18) The tenants of an apartment building in Kunming, China, have to cross a moat after the contractors dug a ditch in an attempt to force out the last family. The household was without water and electricity for some time. The family even said that somebody shot a bullet through one of their windows in an effort to get them to leave.

19) The owner of a nail house in Nanning, China wasn’t able to reach an agreement with the local authority about compensation for the demolition of his home. As a result, his house now sits in the middle of a road that is under construction. They could have built a bridge over the house, but clearly wanted to make the owner’s life more difficult.

Reuters

20) The residents of the Guangfuli Area in Shanghai have all collectively come to an agreement to not leave their homes. They were not to be intimidated and instead they created an entire “nail neighborhood”. Tao Weiren sits in front of this two-story house, which is now surrounded by high-end condos.

21) This is Zheng Meiju standing in front of her nail house in Rui’an Zhejiang Province, China in July 2013. At the time, she had been living in her partially demolished home for almost a year. Even though the water and electricity supply had been cut due to the demolition.  

22) This is a farm in the middle of Narita Airport in Japan. The farmers who own it are refusing to give up the land, which sits in the middle of the airport. Because they won’t evacuate, the runway for the airport is only half usable. Since they live in the backyard of the flight path, their experience must be loud and rather disruptive.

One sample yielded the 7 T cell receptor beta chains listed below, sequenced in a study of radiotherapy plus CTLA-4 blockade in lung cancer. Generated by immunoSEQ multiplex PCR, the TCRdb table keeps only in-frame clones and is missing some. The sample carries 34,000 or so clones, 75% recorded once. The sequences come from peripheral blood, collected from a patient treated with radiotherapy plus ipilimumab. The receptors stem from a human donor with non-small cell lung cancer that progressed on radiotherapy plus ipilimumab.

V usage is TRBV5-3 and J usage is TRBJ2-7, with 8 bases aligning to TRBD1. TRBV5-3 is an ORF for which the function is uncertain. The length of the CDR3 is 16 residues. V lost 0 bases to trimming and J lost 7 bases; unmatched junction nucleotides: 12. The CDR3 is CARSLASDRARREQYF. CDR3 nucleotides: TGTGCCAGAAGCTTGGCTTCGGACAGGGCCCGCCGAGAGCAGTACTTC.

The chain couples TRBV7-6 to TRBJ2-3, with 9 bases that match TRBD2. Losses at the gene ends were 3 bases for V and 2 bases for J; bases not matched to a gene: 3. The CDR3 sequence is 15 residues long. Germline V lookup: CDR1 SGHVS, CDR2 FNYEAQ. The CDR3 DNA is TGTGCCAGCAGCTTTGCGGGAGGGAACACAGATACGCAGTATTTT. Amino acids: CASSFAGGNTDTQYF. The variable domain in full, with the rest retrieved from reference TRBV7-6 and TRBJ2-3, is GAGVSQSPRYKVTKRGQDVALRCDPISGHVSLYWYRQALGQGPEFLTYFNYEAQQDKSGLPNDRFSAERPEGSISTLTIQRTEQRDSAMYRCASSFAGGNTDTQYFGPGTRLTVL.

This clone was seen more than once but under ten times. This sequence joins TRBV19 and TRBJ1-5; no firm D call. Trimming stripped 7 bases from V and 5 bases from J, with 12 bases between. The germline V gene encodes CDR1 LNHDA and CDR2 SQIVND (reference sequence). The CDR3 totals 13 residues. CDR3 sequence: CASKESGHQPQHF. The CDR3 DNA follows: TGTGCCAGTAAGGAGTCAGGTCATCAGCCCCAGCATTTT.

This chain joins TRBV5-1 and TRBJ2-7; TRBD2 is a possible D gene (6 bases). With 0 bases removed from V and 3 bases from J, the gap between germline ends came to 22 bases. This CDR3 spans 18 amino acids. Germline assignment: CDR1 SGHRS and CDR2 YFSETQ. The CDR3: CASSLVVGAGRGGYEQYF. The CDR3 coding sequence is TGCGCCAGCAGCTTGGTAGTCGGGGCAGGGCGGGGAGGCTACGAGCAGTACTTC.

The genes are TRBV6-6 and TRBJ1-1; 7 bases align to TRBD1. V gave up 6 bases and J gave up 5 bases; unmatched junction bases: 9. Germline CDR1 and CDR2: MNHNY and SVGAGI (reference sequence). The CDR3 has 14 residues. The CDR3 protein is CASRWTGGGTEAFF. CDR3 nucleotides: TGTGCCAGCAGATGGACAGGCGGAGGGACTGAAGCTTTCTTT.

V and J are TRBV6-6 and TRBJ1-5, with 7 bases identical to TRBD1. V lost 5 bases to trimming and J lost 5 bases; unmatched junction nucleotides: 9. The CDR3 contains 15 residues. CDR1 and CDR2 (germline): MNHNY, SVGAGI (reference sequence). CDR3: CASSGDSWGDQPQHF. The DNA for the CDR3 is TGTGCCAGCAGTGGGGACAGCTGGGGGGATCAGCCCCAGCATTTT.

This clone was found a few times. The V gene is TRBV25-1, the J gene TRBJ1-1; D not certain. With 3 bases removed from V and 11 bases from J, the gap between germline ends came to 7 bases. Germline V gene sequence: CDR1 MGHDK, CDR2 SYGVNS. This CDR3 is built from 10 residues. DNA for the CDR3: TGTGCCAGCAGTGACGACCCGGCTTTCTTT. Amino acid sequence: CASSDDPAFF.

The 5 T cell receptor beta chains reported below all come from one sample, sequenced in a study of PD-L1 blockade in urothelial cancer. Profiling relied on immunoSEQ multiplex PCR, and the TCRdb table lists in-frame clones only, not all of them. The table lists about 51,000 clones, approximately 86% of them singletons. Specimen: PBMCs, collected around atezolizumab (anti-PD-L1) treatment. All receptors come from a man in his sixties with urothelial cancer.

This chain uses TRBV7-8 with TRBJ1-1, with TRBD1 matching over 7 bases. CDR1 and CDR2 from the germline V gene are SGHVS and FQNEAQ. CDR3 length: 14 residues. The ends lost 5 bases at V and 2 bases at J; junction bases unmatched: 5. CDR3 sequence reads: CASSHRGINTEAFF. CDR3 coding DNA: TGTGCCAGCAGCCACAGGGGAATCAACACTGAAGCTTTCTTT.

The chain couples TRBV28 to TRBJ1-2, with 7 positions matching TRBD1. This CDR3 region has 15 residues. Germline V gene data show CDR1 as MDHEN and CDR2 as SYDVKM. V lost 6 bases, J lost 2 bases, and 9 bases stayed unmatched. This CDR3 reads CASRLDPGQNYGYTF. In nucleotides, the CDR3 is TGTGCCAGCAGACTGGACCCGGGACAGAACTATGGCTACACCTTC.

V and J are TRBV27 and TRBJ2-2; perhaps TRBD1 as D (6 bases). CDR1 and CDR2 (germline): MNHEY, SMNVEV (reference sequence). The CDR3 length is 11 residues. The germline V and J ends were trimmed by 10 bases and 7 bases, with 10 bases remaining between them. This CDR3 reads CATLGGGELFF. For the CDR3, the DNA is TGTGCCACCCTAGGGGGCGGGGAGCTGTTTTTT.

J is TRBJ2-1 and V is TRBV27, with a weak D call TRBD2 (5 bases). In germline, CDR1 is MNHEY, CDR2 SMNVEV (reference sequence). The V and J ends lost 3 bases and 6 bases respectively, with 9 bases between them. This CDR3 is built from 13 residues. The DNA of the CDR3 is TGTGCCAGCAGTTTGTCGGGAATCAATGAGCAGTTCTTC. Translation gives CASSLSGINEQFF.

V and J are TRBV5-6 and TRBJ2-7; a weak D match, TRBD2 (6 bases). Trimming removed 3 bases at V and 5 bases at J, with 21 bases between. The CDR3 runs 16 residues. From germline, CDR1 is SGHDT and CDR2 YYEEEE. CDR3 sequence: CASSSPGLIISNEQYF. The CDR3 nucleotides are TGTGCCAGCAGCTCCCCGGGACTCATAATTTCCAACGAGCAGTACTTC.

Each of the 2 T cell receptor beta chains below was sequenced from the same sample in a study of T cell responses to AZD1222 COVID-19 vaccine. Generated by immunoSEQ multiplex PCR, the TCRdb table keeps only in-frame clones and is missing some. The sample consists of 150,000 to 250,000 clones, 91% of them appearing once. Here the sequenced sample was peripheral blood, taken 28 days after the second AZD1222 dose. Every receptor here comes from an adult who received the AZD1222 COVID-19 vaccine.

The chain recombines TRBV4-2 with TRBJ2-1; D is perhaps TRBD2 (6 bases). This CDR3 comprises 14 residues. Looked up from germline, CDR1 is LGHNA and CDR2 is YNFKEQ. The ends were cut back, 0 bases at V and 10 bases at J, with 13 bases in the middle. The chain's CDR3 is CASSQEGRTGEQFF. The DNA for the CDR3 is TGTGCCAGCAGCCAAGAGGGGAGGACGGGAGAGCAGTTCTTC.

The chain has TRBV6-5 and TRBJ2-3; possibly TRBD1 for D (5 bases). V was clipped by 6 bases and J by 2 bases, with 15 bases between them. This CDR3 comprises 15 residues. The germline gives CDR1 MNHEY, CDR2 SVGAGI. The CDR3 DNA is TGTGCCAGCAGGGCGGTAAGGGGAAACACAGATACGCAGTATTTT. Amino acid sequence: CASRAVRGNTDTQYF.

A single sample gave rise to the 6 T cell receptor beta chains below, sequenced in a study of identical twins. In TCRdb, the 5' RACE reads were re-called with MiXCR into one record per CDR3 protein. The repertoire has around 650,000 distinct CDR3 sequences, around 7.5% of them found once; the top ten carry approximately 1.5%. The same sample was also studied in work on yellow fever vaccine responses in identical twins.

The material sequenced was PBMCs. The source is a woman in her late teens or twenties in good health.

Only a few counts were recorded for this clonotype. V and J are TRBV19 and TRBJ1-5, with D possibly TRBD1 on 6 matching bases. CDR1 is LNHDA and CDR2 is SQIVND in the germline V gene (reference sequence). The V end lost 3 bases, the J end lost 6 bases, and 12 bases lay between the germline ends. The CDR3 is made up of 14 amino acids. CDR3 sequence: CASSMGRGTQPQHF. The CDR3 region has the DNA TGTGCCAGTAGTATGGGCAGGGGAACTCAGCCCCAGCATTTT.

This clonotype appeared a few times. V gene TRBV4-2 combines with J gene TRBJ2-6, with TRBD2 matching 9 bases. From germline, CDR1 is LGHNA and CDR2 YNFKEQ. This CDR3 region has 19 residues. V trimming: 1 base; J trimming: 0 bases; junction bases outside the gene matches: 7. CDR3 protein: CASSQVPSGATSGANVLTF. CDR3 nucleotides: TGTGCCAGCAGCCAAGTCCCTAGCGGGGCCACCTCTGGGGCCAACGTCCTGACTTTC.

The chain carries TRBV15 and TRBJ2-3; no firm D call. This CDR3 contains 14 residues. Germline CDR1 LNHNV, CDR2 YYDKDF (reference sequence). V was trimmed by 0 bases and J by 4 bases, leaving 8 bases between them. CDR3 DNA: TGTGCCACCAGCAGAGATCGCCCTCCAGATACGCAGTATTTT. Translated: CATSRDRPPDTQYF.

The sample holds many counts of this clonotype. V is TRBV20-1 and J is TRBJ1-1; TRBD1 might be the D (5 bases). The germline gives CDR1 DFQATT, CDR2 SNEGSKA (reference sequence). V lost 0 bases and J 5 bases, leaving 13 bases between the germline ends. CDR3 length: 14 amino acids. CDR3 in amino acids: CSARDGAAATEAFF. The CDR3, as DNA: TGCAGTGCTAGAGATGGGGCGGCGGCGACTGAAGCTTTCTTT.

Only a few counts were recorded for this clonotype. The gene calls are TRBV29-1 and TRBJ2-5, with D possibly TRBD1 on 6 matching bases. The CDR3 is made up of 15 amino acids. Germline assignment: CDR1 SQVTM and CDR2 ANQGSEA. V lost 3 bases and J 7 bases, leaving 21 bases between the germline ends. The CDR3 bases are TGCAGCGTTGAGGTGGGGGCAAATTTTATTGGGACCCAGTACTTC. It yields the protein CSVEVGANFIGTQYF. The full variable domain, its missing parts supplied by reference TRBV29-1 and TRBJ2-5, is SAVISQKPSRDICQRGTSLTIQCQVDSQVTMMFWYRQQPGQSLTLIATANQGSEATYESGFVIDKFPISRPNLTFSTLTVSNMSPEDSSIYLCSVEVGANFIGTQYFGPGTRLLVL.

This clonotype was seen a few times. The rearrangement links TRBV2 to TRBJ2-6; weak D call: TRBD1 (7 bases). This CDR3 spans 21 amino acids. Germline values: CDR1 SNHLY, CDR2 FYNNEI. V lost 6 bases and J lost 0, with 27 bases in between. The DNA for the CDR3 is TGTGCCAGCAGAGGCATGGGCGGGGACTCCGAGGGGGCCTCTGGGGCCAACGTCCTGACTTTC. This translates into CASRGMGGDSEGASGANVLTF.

23) These hard-line developers in China dug out pathways for a river so that it surrounds the homeowners who refused to move out of their 900-year-old village. This is one of the more extreme cases of Chinese authorities putting pressure on residents who are in the way of renewal projects. If that’s not the result of capitalism’s devastation, I don’t know what is.

Daily Mail

24) This was the last remaining home of an old neighborhood that was demolished to make room for the Shanghai World Expo’s parking lot in 2010. It stood under Nanpu Bridge. The picture was captured on April 6th, 2010. The holdout owner’s name was Shi Yuji. The house was destroyed days after this picture was taken, and the owner moved into a workers’ dormitory.